E-bike battery risks: How can I stay safe?

July 10, 2024

Fire crew tackles large blaze

In the wake of a tragic death caused by an e-bike battery fire, Bristol coroner Maria Voisin has raised concerns about the lack of understanding over dangers posed by lithium-ion batteries.

Voisin’s investigation into the fire in a top-floor flat in Avon highlights the need for enhanced consumer protection.

While fires involving e-bike batteries are rare, their intensity can be extremely dangerous when they do occur. The primary culprits are often poor-quality charging kits. These kits, marketed as ‘universal’, are particularly hazardous because they are not properly matched to the specific battery they are charging.

Some cheaper versions do not have mechanisms to cut the power supply once the battery is fully charged or if it starts to overheat, posing significant fire risks.

Additionally, some e-bikes are equipped with sub-standard Battery Management Systems (BMS) which depend heavily on the original charger to prevent overcharging and overheating. If consumers unknowingly use incompatible or inferior chargers, the risk of battery fires increases substantially.


e-bike competition

E-bike battery fires: Should I be worried?

With an estimated two million e-bikes in the UK, and sales on the up, battery fires are on the increase. However, at present they occur at a rate of less than one per day. By comparison, 100,000 cars go up in flames every year resulting in the death of around 100 people. That's nearly 300 vehicles fires every day. In other words, a car is twice as likely to catch fire as an e-bike.

However, given electric bicycles are most often charged inside the home, it's a risk worth guarding against - especially when the safeguards are so easy to follow.

e-bike fire safety


E-bike fire risk advice

The greatest risk of e-bike fires stems from poor quality electric bicycles, chargers and batteries sold by disreputable dealers. E-bike conversion kits that have not been installed by a professional, and mismatching batteries and chargers also increases any risk.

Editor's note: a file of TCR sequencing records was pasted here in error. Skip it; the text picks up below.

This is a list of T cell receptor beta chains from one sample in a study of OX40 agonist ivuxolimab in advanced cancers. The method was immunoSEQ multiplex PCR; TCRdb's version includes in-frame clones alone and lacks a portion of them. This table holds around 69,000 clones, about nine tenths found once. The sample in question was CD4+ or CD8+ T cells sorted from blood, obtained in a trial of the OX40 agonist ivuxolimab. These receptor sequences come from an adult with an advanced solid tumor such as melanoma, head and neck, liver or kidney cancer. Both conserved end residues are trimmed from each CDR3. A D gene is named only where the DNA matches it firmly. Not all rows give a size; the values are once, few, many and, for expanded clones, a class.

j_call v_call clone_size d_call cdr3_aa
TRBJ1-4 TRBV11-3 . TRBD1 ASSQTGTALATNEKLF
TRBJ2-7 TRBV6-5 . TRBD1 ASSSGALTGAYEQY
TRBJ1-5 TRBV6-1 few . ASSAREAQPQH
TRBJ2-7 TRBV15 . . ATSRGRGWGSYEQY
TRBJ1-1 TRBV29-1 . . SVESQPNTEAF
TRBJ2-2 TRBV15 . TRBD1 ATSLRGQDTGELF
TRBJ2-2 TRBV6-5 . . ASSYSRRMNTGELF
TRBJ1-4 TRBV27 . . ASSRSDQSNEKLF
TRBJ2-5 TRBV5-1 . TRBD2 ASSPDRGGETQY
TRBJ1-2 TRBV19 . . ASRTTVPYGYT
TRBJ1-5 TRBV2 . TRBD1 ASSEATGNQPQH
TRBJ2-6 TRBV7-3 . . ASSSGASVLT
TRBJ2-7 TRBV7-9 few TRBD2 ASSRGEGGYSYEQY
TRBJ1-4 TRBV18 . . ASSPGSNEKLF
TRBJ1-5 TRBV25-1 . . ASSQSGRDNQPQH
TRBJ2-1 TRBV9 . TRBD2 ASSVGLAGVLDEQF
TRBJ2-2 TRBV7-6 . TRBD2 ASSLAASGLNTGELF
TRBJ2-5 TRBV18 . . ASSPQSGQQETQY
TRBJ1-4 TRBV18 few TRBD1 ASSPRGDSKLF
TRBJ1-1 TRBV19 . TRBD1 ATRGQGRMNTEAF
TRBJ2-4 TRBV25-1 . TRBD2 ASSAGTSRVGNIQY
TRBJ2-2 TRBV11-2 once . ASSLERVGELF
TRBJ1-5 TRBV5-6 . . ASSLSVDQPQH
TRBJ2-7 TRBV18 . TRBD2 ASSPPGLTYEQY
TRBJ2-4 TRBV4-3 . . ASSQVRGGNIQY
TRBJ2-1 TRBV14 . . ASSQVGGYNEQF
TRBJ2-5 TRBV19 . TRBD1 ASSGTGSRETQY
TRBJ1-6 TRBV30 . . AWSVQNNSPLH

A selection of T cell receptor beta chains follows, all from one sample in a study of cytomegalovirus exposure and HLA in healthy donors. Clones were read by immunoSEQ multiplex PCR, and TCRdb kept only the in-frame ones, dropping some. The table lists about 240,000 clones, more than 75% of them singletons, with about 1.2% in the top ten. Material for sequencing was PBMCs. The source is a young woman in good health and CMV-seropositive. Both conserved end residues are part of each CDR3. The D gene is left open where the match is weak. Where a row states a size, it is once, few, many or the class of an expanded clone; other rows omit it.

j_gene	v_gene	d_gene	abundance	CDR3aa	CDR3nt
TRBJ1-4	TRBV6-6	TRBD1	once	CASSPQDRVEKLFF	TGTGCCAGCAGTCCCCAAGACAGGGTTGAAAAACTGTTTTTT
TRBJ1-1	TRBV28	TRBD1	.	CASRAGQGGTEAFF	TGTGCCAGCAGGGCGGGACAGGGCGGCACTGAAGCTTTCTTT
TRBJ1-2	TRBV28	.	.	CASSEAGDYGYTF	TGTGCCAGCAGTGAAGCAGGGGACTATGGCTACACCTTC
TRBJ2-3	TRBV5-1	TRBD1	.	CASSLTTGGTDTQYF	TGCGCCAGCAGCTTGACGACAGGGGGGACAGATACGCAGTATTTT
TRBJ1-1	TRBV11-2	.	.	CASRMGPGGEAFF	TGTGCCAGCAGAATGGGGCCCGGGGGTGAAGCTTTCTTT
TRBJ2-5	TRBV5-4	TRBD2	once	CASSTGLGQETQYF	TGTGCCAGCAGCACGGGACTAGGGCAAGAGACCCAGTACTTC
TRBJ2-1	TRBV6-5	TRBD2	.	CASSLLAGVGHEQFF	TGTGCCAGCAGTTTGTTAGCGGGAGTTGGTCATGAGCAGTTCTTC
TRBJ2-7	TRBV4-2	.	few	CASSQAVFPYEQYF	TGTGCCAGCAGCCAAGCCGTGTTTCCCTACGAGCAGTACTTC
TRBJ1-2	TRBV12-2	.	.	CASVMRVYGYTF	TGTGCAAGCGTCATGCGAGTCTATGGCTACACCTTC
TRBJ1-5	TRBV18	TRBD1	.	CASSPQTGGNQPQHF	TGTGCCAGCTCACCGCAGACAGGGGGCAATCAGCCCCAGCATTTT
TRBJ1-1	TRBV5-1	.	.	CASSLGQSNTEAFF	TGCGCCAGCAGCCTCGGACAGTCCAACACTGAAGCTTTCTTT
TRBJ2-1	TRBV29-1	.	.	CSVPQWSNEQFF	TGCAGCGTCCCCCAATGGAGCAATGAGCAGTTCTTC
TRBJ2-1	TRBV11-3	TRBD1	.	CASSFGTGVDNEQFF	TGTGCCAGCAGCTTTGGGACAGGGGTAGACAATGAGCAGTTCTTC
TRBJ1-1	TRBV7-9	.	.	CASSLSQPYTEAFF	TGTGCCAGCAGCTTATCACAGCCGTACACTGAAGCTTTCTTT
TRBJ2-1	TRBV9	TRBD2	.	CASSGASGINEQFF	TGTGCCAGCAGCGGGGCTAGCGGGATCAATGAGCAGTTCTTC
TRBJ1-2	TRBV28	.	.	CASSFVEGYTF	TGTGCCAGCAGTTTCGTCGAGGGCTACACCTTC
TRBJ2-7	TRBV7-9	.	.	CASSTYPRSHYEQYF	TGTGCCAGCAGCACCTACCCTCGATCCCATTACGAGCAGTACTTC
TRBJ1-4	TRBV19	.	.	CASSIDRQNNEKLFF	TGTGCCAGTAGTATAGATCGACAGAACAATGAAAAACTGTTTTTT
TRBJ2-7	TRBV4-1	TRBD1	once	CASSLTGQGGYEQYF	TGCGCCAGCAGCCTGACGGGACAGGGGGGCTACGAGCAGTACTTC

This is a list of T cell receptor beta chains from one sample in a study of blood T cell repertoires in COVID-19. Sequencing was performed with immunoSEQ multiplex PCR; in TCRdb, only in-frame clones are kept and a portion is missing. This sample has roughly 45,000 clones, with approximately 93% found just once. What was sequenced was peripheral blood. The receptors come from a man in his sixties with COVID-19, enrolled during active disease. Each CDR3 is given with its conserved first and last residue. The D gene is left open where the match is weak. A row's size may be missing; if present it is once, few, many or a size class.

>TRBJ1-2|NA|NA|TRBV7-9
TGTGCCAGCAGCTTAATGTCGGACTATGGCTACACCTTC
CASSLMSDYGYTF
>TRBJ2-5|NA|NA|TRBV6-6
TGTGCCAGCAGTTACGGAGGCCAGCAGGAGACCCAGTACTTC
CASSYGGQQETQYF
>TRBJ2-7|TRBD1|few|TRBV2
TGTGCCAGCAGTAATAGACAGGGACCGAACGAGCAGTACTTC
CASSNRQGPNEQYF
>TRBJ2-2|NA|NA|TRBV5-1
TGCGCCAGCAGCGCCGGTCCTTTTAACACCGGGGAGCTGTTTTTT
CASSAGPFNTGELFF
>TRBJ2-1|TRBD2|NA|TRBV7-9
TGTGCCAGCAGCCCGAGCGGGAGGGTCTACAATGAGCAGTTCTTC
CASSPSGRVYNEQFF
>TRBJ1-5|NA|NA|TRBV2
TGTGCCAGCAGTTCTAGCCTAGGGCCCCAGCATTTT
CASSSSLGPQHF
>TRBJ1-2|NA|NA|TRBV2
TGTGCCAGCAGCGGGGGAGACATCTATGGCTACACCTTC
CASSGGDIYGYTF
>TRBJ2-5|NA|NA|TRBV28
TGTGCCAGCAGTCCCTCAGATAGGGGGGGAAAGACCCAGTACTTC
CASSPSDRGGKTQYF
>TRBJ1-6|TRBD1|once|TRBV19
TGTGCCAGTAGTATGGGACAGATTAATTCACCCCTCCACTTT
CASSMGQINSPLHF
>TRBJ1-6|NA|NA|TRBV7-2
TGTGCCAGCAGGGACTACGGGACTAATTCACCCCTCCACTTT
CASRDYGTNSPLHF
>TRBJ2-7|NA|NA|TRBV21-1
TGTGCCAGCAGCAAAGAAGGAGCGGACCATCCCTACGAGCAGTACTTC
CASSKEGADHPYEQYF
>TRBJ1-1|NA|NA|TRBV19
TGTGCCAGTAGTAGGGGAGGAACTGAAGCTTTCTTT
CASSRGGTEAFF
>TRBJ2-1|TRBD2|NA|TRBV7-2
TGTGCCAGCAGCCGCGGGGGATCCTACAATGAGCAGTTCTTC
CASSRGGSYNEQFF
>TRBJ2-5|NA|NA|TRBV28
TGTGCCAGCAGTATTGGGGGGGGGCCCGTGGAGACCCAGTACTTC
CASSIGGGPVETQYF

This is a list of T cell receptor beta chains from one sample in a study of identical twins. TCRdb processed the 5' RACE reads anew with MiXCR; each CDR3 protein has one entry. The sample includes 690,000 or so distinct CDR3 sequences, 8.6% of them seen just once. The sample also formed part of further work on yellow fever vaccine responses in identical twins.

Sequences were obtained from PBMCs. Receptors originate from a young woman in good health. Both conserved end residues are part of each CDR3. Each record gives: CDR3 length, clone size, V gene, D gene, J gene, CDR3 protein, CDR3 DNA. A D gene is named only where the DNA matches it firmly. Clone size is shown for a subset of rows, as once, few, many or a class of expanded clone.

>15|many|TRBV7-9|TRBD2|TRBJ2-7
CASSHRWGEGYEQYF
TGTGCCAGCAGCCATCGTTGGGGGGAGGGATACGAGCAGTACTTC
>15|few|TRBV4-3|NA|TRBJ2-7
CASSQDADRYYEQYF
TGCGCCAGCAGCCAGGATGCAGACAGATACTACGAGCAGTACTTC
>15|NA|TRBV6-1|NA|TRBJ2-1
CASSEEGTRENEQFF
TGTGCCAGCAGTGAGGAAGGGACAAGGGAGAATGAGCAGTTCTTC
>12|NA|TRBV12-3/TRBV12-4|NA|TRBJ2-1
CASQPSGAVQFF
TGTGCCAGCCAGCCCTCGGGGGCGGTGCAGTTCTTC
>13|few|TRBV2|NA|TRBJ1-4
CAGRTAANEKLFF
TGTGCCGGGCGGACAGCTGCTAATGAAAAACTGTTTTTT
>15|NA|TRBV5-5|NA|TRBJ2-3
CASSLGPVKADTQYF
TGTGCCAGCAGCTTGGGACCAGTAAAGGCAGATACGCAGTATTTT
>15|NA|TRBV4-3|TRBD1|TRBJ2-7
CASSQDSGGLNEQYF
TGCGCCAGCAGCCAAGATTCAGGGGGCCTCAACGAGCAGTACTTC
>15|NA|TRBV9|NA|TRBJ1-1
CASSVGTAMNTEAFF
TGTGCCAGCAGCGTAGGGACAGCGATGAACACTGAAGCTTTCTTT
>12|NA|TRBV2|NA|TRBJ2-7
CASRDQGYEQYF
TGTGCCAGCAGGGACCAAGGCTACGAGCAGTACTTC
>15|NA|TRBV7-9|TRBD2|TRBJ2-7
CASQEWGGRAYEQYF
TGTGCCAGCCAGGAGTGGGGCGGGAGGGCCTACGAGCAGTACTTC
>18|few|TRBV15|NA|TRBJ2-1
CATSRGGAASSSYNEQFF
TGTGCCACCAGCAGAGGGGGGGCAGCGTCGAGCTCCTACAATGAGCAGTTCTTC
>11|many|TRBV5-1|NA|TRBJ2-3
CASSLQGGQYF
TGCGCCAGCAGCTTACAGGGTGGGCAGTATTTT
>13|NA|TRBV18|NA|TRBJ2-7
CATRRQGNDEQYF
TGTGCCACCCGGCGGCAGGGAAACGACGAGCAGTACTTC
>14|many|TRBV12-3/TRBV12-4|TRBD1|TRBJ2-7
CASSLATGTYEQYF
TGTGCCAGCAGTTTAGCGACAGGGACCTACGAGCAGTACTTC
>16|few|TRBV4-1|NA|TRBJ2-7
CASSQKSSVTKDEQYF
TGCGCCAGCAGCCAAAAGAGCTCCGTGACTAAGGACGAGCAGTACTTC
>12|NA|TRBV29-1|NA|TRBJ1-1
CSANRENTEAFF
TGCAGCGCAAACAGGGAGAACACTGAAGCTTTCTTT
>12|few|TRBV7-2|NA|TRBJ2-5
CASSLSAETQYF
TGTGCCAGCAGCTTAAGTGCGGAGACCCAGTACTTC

The UK government recommends these five steps when buying and charging your e-bike:

  • Only buy an e-bike, e-scooter, charger or battery from a known seller and check any product reviews
  • Always read and follow the manufacturer’s instructions for charging and using e-bikes or e-scooters
  • Not all e-bike or e-scooter batteries and chargers are compatible or safe when used together. Check and only use the manufacturer’s recommended battery or charger
  • Always charge in a safe place without blocking exits and always unplug your charger when you have finished charging
  • Never attempt to modify or tamper with your battery

E-bike insurance

The ETA covers all road-legal electric bicycles. And we include battery theft and Cycle Rescue at no additional cost. If your e-bike develops a mechanical fault, you can call on our breakdown team 24/7.

Read a full list of everything we include as standard.


Lithium ion battery safety

Most of us already use lithium ion batteries in devices such mobile phones, laptops and cordless tools, and do so safely. Most of the fire risk occurs with products that don't conform with the CE or UKCA mark, or mixing and matching batteries and chargers. E-bike are no different.

Before a lithium-ion battery catches fire, there may be warning signs. Stop using or charging your battery immediately if you notice any of the following:

  • Excessive heat, or smoke
  • Swelling or leaks
  • Hissing or cracking sound
  • A strong or unusual smell
  • A sudden deterioration in performance

If the charger or battery starts smoking or catches fire, raise the alarm, get out, stay out and call 999 immediately. Remember to report your faulty charger or battery to the Citizens Advice Consumer Service.

Charging e-bike batteries

  • Don’t charge e-bikes and e-scooters in bedrooms or where escape routes can be blocked – for example, hallways
  • Always unplug your charger when you have finished charging
  • Don’t leave your battery charging unattended, when you are out or while you are asleep
  • If your battery can be removed from your e-bike, it should be charged on a hard flat surface where heat can disperse and in an area with good ventilation
  • Don’t cover chargers or battery packs when charging
  • Do not overload sockets or use inappropriate extension leads
  • Don’t charge or store batteries in direct sunlight or in hot locations
  • Don’t charge batteries close to combustible materials or hazardous substances

The ethical choice

The ETA was established in 1990 as an ethical provider of green, reliable travel services. Over 30 years on, we continue to offer cycle insurance , breakdown cover and mobility scooter insurance while putting concern for the environment at the heart of all we do.

The Good Shopping Guide judges us to be the UK's most ethical provider.




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